Inconsistencies Between Two Cross-Cultural Adaptations of the Hospital Survey on Patient Safety Culture Into French

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Two cross-cultural adaptations of the 12-dimension Hospital Survey on Patient Safety Culture (HSOPSC) into French coexist: the Occelli and Vlayen versions. The objective of this study was to assess the psychometric properties of the Occelli version in comparison with those reported for the Vlayen and the original US versions of this instrument.


Using the original data from a cross-sectional study of 5,064 employees at a single university hospital in France, we examined the acceptability, internal consistency, factorial structure, and construct validity of the Occelli version of the HSOPSC.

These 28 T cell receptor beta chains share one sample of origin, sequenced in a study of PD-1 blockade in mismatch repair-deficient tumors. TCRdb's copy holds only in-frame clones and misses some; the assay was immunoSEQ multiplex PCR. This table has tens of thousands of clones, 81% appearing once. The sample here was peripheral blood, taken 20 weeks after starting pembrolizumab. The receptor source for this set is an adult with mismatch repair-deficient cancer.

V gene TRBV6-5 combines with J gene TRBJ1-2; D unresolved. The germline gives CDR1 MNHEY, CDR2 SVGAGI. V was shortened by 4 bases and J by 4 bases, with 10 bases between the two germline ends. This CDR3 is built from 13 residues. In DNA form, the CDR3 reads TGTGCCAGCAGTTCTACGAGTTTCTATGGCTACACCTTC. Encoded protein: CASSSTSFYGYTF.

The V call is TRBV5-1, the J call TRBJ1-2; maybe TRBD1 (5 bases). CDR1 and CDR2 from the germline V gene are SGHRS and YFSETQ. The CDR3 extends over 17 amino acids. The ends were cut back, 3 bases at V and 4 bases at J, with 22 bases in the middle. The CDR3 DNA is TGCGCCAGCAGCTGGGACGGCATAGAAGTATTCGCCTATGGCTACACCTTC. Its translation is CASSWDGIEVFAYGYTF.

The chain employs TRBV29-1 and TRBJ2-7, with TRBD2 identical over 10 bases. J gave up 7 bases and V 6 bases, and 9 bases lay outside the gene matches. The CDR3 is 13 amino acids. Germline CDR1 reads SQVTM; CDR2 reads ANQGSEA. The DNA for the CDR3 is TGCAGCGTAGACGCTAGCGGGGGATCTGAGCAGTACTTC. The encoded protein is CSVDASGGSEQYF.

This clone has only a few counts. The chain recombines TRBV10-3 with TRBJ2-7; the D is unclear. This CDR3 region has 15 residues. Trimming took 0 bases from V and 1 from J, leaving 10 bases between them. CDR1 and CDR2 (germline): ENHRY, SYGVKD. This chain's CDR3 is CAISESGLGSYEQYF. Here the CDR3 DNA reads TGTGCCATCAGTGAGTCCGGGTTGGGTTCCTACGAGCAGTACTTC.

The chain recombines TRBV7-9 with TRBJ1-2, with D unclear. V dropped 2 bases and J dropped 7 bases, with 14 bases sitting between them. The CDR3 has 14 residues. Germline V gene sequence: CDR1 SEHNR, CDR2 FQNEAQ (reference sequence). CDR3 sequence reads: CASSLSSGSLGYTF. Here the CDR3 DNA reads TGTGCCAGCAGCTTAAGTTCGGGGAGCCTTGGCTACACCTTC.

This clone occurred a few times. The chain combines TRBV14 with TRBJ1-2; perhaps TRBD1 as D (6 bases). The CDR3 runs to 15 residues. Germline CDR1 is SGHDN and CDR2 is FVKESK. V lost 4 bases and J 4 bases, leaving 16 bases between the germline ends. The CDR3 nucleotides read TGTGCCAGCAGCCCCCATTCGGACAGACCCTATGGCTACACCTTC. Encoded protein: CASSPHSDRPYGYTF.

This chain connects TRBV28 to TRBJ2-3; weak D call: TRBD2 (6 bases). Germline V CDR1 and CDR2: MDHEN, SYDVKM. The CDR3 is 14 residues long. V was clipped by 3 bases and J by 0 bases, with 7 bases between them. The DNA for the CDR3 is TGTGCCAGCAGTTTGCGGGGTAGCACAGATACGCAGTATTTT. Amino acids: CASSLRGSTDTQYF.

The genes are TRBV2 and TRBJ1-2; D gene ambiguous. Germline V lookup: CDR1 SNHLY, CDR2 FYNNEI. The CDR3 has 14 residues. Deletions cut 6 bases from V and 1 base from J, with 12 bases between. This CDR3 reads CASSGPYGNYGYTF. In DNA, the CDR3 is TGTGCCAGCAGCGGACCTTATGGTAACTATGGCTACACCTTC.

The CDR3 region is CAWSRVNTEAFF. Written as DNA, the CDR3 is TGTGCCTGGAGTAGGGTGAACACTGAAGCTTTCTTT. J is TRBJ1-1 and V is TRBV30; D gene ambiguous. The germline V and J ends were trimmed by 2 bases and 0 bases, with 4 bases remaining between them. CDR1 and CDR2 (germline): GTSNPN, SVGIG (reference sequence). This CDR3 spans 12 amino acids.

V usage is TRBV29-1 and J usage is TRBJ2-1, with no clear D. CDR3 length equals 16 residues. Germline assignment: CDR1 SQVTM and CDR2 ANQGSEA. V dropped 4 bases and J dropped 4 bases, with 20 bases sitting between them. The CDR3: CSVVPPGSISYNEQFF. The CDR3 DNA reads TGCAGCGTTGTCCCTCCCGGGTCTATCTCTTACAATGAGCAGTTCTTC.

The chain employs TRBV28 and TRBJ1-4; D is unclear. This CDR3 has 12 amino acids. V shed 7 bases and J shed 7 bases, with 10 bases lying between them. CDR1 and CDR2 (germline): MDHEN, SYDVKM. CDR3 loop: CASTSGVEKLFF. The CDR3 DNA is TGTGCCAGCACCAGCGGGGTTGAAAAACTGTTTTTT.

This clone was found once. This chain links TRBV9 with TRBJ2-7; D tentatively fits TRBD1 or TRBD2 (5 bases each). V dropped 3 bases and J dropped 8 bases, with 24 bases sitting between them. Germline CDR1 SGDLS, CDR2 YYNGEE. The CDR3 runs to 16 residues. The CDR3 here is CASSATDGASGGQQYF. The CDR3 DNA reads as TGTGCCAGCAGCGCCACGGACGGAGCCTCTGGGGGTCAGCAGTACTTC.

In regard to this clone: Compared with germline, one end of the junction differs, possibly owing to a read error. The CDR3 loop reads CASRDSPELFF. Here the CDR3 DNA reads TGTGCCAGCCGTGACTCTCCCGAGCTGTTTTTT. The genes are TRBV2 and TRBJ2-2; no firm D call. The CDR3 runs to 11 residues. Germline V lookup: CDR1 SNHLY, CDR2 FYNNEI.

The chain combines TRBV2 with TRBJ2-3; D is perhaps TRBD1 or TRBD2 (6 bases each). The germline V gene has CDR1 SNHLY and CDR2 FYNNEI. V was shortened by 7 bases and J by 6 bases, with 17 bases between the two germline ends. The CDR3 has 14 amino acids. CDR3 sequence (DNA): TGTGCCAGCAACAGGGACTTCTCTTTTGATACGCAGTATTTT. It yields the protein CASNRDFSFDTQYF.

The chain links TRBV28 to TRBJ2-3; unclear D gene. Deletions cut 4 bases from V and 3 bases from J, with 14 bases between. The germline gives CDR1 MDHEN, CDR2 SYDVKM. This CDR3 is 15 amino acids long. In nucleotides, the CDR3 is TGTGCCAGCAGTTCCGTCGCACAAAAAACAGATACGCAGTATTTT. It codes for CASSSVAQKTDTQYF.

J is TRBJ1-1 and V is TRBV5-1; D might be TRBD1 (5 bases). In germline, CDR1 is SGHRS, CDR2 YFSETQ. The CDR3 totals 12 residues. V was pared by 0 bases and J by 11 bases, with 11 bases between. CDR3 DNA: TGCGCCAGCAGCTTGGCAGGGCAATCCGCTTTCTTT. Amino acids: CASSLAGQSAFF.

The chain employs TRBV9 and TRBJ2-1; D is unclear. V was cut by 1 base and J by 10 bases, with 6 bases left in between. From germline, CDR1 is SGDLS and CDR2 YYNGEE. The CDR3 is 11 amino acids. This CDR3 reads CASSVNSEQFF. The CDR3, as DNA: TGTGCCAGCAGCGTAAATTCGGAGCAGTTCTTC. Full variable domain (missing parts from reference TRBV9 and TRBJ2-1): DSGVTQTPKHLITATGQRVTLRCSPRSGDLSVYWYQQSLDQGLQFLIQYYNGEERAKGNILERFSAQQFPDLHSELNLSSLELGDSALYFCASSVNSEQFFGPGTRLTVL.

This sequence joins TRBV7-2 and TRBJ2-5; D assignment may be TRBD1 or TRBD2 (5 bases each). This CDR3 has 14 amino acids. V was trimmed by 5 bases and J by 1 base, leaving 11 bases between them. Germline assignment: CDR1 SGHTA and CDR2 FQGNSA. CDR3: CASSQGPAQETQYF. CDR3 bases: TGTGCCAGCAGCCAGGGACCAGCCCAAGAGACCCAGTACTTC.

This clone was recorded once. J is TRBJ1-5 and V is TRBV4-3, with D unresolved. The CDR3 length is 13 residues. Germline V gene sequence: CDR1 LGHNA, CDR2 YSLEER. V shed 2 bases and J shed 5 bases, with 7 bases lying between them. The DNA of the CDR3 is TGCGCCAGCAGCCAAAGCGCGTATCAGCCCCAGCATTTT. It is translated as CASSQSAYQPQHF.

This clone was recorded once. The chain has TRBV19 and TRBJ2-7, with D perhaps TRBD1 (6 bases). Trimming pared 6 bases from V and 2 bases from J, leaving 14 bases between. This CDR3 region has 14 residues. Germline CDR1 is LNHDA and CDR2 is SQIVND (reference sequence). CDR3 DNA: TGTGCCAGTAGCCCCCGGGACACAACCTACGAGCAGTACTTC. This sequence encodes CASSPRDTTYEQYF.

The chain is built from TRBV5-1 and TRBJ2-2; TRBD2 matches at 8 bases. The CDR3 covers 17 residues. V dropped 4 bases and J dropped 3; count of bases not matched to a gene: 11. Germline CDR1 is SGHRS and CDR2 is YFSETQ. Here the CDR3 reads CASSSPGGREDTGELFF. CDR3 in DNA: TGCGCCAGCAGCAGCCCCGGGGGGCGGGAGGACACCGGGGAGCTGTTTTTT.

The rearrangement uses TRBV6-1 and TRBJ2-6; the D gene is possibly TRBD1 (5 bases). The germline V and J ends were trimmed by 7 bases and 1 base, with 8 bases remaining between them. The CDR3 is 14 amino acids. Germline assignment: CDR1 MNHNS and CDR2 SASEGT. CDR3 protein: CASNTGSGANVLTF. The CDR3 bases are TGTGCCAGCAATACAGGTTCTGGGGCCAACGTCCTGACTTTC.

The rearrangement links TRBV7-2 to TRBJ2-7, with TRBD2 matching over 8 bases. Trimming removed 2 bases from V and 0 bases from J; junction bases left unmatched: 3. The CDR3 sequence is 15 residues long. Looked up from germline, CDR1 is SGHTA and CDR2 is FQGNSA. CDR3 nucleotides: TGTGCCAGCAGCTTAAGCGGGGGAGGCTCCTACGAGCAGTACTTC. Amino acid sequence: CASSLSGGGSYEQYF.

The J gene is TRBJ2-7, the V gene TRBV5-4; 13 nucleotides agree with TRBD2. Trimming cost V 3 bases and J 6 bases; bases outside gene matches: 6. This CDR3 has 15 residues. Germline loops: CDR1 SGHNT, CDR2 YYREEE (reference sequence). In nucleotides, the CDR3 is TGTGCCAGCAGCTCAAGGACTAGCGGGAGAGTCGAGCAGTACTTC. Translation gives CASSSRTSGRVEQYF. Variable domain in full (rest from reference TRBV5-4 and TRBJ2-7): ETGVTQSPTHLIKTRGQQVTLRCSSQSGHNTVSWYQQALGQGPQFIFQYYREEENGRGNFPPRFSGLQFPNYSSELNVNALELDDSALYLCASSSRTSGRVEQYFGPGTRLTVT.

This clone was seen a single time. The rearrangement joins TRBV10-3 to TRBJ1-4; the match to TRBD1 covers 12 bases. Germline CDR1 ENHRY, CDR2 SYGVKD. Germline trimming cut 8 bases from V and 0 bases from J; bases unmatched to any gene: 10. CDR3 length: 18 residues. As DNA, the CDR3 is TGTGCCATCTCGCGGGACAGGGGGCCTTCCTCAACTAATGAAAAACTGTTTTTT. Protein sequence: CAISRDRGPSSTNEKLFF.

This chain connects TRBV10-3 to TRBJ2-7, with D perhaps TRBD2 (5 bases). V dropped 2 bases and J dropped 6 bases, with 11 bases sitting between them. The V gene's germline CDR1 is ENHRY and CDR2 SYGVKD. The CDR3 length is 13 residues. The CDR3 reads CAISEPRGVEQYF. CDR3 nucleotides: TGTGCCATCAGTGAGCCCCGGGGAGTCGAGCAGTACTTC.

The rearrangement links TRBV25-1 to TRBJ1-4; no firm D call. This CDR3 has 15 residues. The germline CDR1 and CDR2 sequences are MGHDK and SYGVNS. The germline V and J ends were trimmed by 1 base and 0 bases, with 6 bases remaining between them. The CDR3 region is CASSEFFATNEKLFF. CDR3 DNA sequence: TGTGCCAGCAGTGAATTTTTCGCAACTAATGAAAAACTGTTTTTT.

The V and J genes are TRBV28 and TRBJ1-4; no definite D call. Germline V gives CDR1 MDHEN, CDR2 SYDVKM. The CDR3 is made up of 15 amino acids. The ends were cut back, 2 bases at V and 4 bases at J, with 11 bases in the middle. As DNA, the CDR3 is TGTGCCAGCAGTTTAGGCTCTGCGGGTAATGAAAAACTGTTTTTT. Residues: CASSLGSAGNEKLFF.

The response rate was 76.8% (n = 3888). Our study yielded lower missing value rates (median, 0.4% [range, 0.0%–2.4%] versus 0.8% [range, 0.2%–11.4%]) and lower dimension scores (median, 3.19 [range, 2.67–3.54] versus 3.42 [range, 2.92–3.96]) than those reported for the Vlayen version. Cronbach alphas (median, 0.64; range, 0.56–0.84) compared unfavorably with those reported for the Vlayen (median, 0.73; range, 0.57–0.86) and original US (median, 0.78; range, 0.63–0.84) versions. The results of the confirmatory factor analysis were consistent between the Vlayen and Occelli versions, making it possible to conduct surveys from the 12-dimensional structure with both versions.


The inconsistencies observed between the Occelli and Vlayen versions of the HSOPSC may reflect either differences between the translations or heterogeneity in the study population and context. Current evidence does not clearly support the use of one version over the other. The two cross-cultural adaptations of the HSOPSC can be used interchangeably in French-speaking countries.

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